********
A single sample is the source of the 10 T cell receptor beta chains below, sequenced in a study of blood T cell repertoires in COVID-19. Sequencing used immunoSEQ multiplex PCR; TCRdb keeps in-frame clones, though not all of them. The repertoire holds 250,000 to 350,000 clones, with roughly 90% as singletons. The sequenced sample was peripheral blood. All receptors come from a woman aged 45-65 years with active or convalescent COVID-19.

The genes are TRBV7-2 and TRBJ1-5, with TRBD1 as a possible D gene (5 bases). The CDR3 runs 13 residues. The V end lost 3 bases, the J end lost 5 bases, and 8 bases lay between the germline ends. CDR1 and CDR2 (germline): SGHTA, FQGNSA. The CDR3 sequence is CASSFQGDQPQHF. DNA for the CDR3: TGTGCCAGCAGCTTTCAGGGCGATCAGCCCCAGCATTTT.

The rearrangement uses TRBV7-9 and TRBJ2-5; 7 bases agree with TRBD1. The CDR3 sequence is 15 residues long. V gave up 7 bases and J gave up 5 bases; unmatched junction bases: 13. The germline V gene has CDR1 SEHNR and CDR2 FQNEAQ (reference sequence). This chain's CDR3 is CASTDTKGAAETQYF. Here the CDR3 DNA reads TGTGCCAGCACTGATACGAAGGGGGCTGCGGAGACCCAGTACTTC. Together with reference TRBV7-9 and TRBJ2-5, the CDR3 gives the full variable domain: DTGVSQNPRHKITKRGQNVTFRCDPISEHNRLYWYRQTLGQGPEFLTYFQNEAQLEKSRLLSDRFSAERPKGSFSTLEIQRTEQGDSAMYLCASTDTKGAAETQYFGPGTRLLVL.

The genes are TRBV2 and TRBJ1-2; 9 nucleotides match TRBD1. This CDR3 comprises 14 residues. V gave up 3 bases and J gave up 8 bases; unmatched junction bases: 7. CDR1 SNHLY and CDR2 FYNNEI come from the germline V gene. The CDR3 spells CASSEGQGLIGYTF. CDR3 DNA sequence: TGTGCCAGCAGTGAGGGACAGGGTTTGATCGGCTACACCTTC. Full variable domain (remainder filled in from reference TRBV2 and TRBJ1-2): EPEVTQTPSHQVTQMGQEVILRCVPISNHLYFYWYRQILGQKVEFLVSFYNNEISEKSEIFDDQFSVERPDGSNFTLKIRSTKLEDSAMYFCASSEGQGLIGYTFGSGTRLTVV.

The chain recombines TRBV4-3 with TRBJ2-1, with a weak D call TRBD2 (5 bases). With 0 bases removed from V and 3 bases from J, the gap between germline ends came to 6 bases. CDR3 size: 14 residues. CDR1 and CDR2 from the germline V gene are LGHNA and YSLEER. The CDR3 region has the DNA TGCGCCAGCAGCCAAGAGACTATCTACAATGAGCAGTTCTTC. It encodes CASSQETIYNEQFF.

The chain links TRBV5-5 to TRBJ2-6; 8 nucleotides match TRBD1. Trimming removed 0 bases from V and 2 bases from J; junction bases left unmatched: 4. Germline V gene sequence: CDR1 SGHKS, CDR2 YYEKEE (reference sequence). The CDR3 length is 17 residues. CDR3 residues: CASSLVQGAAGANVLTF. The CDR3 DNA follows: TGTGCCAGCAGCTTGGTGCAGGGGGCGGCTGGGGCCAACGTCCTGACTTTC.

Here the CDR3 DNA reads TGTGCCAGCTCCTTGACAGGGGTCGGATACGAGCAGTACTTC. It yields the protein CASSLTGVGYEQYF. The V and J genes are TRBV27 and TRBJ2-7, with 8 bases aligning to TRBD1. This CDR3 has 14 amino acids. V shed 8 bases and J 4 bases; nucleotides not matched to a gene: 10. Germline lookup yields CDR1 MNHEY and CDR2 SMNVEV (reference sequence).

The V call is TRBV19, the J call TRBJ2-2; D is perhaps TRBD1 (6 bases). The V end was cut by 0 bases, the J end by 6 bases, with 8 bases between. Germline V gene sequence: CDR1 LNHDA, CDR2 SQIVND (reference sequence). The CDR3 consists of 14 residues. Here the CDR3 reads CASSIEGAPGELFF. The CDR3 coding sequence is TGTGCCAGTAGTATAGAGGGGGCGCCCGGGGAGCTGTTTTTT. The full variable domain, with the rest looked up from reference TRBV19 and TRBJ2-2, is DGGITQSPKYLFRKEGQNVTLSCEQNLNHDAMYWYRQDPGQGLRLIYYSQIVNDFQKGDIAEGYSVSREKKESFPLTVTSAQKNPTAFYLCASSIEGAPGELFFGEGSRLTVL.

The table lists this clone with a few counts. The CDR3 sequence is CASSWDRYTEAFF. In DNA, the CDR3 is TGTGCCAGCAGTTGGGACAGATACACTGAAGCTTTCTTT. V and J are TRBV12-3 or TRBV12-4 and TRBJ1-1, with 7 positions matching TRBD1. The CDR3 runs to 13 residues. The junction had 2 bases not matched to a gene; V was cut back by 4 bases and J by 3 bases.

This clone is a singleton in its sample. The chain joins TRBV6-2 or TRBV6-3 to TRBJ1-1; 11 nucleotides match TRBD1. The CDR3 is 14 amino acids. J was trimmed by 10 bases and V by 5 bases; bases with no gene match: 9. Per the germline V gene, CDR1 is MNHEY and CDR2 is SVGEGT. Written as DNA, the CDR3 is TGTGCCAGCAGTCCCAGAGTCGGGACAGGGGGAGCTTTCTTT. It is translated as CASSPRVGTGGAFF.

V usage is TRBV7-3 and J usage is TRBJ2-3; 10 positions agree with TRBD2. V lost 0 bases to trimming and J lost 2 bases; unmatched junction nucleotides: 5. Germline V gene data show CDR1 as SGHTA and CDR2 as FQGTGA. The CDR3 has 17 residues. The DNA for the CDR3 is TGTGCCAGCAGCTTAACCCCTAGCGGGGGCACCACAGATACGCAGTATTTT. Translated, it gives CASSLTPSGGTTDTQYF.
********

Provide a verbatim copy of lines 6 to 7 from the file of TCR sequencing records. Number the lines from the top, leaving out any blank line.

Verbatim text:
The chain links TRBV5-5 to TRBJ2-6; 8 nucleotides match TRBD1. Trimming removed 0 bases from V and 2 bases from J; junction bases left unmatched: 4. Germline V gene sequence: CDR1 SGHKS, CDR2 YYEKEE (reference sequence). The CDR3 length is 17 residues. CDR3 residues: CASSLVQGAAGANVLTF. The CDR3 DNA follows: TGTGCCAGCAGCTTGGTGCAGGGGGCGGCTGGGGCCAACGTCCTGACTTTC.

Here the CDR3 DNA reads TGTGCCAGCTCCTTGACAGGGGTCGGATACGAGCAGTACTTC. It yields the protein CASSLTGVGYEQYF. The V and J genes are TRBV27 and TRBJ2-7, with 8 bases aligning to TRBD1. This CDR3 has 14 amino acids. V shed 8 bases and J 4 bases; nucleotides not matched to a gene: 10. Germline lookup yields CDR1 MNHEY and CDR2 SMNVEV (reference sequence).